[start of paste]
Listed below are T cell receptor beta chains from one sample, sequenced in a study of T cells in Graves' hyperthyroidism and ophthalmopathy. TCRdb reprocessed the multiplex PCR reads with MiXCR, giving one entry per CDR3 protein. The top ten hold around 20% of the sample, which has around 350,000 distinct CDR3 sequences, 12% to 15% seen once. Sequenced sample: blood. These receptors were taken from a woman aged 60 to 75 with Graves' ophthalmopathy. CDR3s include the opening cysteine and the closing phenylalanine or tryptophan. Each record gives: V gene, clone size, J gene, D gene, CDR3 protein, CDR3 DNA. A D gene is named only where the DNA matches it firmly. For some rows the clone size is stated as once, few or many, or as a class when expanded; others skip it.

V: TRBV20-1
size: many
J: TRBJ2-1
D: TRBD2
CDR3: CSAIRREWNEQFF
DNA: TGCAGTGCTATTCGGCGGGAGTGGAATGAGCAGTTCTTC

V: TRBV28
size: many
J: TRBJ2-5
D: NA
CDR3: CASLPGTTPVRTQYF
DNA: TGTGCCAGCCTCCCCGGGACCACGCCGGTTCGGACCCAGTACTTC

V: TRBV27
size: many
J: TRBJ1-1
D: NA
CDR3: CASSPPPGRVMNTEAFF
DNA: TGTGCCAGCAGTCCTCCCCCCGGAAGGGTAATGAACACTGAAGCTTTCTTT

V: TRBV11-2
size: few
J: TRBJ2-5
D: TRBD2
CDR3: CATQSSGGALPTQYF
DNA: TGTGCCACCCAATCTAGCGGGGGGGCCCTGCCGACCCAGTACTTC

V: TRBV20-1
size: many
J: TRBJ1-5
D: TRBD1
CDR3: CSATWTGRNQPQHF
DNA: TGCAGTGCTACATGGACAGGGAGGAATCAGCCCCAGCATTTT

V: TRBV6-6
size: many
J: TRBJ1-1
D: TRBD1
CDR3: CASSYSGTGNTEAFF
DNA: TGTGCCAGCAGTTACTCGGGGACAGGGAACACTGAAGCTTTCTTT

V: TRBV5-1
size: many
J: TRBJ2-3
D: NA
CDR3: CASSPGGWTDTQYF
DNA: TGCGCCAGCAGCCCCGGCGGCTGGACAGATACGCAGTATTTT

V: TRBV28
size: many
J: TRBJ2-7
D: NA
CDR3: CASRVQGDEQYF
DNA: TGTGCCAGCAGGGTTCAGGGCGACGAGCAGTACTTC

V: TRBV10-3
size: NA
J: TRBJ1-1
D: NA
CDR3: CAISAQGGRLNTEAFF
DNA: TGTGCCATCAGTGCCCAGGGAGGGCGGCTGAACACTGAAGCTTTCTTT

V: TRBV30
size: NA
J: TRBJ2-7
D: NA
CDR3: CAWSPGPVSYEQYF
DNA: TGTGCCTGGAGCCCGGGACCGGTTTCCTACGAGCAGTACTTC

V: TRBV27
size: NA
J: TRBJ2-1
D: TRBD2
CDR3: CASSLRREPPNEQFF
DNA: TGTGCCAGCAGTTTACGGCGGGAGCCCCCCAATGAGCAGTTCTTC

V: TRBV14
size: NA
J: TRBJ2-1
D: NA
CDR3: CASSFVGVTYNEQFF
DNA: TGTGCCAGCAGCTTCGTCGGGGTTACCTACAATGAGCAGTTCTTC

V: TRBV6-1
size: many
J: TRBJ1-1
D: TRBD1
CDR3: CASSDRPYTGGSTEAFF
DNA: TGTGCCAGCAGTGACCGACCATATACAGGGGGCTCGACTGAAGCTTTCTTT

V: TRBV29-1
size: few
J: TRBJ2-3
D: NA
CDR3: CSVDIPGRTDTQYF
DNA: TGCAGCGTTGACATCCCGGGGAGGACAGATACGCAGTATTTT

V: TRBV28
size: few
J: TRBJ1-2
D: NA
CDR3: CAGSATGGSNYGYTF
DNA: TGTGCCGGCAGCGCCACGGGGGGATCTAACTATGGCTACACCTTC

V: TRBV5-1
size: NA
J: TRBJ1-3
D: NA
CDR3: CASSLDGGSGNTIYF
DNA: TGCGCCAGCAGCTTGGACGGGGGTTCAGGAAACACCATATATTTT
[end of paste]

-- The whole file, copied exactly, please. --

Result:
Listed below are T cell receptor beta chains from one sample, sequenced in a study of T cells in Graves' hyperthyroidism and ophthalmopathy. TCRdb reprocessed the multiplex PCR reads with MiXCR, giving one entry per CDR3 protein. The top ten hold around 20% of the sample, which has around 350,000 distinct CDR3 sequences, 12% to 15% seen once. Sequenced sample: blood. These receptors were taken from a woman aged 60 to 75 with Graves' ophthalmopathy. CDR3s include the opening cysteine and the closing phenylalanine or tryptophan. Each record gives: V gene, clone size, J gene, D gene, CDR3 protein, CDR3 DNA. A D gene is named only where the DNA matches it firmly. For some rows the clone size is stated as once, few or many, or as a class when expanded; others skip it.

V: TRBV20-1
size: many
J: TRBJ2-1
D: TRBD2
CDR3: CSAIRREWNEQFF
DNA: TGCAGTGCTATTCGGCGGGAGTGGAATGAGCAGTTCTTC

V: TRBV28
size: many
J: TRBJ2-5
D: NA
CDR3: CASLPGTTPVRTQYF
DNA: TGTGCCAGCCTCCCCGGGACCACGCCGGTTCGGACCCAGTACTTC

V: TRBV27
size: many
J: TRBJ1-1
D: NA
CDR3: CASSPPPGRVMNTEAFF
DNA: TGTGCCAGCAGTCCTCCCCCCGGAAGGGTAATGAACACTGAAGCTTTCTTT

V: TRBV11-2
size: few
J: TRBJ2-5
D: TRBD2
CDR3: CATQSSGGALPTQYF
DNA: TGTGCCACCCAATCTAGCGGGGGGGCCCTGCCGACCCAGTACTTC

V: TRBV20-1
size: many
J: TRBJ1-5
D: TRBD1
CDR3: CSATWTGRNQPQHF
DNA: TGCAGTGCTACATGGACAGGGAGGAATCAGCCCCAGCATTTT

V: TRBV6-6
size: many
J: TRBJ1-1
D: TRBD1
CDR3: CASSYSGTGNTEAFF
DNA: TGTGCCAGCAGTTACTCGGGGACAGGGAACACTGAAGCTTTCTTT

V: TRBV5-1
size: many
J: TRBJ2-3
D: NA
CDR3: CASSPGGWTDTQYF
DNA: TGCGCCAGCAGCCCCGGCGGCTGGACAGATACGCAGTATTTT

V: TRBV28
size: many
J: TRBJ2-7
D: NA
CDR3: CASRVQGDEQYF
DNA: TGTGCCAGCAGGGTTCAGGGCGACGAGCAGTACTTC

V: TRBV10-3
size: NA
J: TRBJ1-1
D: NA
CDR3: CAISAQGGRLNTEAFF
DNA: TGTGCCATCAGTGCCCAGGGAGGGCGGCTGAACACTGAAGCTTTCTTT

V: TRBV30
size: NA
J: TRBJ2-7
D: NA
CDR3: CAWSPGPVSYEQYF
DNA: TGTGCCTGGAGCCCGGGACCGGTTTCCTACGAGCAGTACTTC

V: TRBV27
size: NA
J: TRBJ2-1
D: TRBD2
CDR3: CASSLRREPPNEQFF
DNA: TGTGCCAGCAGTTTACGGCGGGAGCCCCCCAATGAGCAGTTCTTC

V: TRBV14
size: NA
J: TRBJ2-1
D: NA
CDR3: CASSFVGVTYNEQFF
DNA: TGTGCCAGCAGCTTCGTCGGGGTTACCTACAATGAGCAGTTCTTC

V: TRBV6-1
size: many
J: TRBJ1-1
D: TRBD1
CDR3: CASSDRPYTGGSTEAFF
DNA: TGTGCCAGCAGTGACCGACCATATACAGGGGGCTCGACTGAAGCTTTCTTT

V: TRBV29-1
size: few
J: TRBJ2-3
D: NA
CDR3: CSVDIPGRTDTQYF
DNA: TGCAGCGTTGACATCCCGGGGAGGACAGATACGCAGTATTTT

V: TRBV28
size: few
J: TRBJ1-2
D: NA
CDR3: CAGSATGGSNYGYTF
DNA: TGTGCCGGCAGCGCCACGGGGGGATCTAACTATGGCTACACCTTC

V: TRBV5-1
size: NA
J: TRBJ1-3
D: NA
CDR3: CASSLDGGSGNTIYF
DNA: TGCGCCAGCAGCTTGGACGGGGGTTCAGGAAACACCATATATTTT